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  The National Reptile & Amphibian Advisory Council                                                                         follow us on facebook  follow us on twitter  Link to us on LinkedIn  subscribe to our RSS feed

The National Reptile & Amphibian Advisory Council (NRAAC) is a not-for-profit educational organization, staffed and run by volunteers, dedicated to producing an annual symposium on laws, rules, and regulations regarding reptiles and amphibians at the local, state, national, and international levels.

Our goal is bringing together people interested in reptiles, amphibians, and the law, whether they are pet owners, breeders, stores, businesses, rescues, rehabiltators, educators, researchers, zoological institutions, herpetolgical organizations, or government agencies,to discuss the impact of law and regulation on the keeping, breeding, care, and conservation of reptiles and amphibians. To get involved, please join our working group on Facebook.

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Regulatory Agencies
- Convention Intl Trade Endangered Species
- U.S. Center For Disease Control
- U.S. Fish & Wildlife Service
- U.S. Dept of Agriculture
- U.S. Dept of Interior
- U.S. House of Representatives
- U.S. Senate

- American Veterinary Medical Association
- Assn of Reptilian and Amphibian Veterinarians
- International Reptile Conservation Foundation
- International Union for Conservation of Nature
- Partners in Amphibian & Reptile Conservation
- Pet Industry Joint Advisory Council
- US Association of Reptile Keepers
- Other Clubs, Societies, and Organizations

Related Links
- Animal Legal and Hist. Center

Recommendations for Preventing Transmission of Salmonella from Reptiles to Humans

Keeping any pet poses a variety of health risks regardless of whether that pet is a dog, cat, bird, or reptile. While occurring in far fewer instances than dog bites, or other pet related injuries and illness, reptile associated Salmonellosis does pose a risk to anyone that keeps or handles reptiles and amphibians. According to the Center for Disease Control(CDC) their projected data shows a significant increase in salmonella cases over the last 10 years. While some of this increase can be attributed to advances in technology, improved reporting systems, and increased physician awareness, a significant rise is due to the increased popularity of keeping reptiles and amphibians as pets.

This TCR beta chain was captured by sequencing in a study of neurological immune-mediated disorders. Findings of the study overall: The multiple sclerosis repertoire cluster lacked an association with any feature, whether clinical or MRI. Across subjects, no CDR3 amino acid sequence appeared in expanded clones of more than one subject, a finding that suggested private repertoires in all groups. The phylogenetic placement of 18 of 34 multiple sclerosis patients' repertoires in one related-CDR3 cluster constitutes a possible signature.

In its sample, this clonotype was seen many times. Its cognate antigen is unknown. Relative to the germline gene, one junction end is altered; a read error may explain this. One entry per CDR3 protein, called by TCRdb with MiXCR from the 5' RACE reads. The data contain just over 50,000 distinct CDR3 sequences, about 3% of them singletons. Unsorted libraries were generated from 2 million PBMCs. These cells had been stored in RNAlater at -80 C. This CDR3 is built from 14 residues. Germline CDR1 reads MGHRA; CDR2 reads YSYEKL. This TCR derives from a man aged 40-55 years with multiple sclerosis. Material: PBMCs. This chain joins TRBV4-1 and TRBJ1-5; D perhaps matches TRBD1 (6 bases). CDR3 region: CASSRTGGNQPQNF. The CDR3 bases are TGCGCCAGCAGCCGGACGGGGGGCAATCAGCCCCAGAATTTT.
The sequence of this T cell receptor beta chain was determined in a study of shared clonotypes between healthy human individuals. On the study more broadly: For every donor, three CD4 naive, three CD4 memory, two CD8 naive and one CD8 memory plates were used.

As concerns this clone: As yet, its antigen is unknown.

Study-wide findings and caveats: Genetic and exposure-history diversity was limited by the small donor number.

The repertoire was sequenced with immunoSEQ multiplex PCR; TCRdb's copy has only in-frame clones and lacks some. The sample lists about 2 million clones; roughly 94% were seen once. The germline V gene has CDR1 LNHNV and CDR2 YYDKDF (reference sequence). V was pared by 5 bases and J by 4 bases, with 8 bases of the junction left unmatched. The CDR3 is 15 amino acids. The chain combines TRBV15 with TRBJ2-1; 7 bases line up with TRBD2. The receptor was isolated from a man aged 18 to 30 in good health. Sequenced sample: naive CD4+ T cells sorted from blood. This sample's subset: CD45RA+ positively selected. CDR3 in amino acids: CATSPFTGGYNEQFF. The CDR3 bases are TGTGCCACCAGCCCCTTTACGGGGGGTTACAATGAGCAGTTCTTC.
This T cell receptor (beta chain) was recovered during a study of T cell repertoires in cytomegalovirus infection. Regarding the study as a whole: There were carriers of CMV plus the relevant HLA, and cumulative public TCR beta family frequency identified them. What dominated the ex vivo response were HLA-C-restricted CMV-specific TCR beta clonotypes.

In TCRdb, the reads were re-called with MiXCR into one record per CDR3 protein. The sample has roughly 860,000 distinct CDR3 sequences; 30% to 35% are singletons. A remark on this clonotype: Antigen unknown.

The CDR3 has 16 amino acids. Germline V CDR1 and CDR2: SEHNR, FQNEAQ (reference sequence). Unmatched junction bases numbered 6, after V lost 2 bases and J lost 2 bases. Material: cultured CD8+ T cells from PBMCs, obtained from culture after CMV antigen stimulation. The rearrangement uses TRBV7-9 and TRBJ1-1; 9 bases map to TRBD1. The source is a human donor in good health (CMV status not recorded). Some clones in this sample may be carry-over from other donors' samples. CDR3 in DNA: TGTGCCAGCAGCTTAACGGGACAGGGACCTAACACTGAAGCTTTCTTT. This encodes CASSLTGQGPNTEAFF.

Many organizations would have you believe that reptile associated salmonella is such a risk that possession of reptiles by the general public should be banned or significantly restricted. The CDC does NOT make that statement. Based on CDC supplied data its becomes obvious that the threat posed by keeping reptiles and amphibians is much less significant than the risks associated with owning either dogs or cats. By following the CDC recommendations below you should dramatically decrease the risk of infection to yourself and your family.

Center For Disease Control Recommendations

  • Pet store owners, veterinarians, and pediatricians should provide information to owners and potential purchasers of reptiles about the risk for acquiring salmonellosis from reptiles.

  • Persons should always wash their hands thoroughly with soap and water after handling reptiles or reptile cages.

  • Persons at increased risk for infection or serious complications of salmonellosis (e.g., children aged less than 5 years and immunocompromised persons) should avoid contact with reptiles.

  • Pet reptiles should be kept out of households where children aged less than 5 years or immunocompromised persons live. Families expecting a new child should remove the pet reptile from the home before the infant arrives.

  • Pet reptiles should not be kept in child care centers.

  • Pet reptiles should not be allowed to roam freely throughout the home or living area.

  • Pet reptiles should be kept out of kitchens and other food-preparation areas to prevent contamination. Kitchen sinks should not be used to bathe reptiles or to wash their dishes, cages, or aquariums. If bathtubs are used for these purposes, they should be cleaned thoroughly and disinfected with bleach.

The National Reptile & Amphibian Advisory Council supports the CDC recommendations and asks that you not only follow them, but you make sure that your local breeder, dealer, and pet store are aware of these recommendations as well. Education is the key to keeping the hobby of keeping reptiles and amphibians a safe and enjoyable hobby for everyone.

For further information regarding reptile associated Salmonellosis at the Center for Disease Control please click here!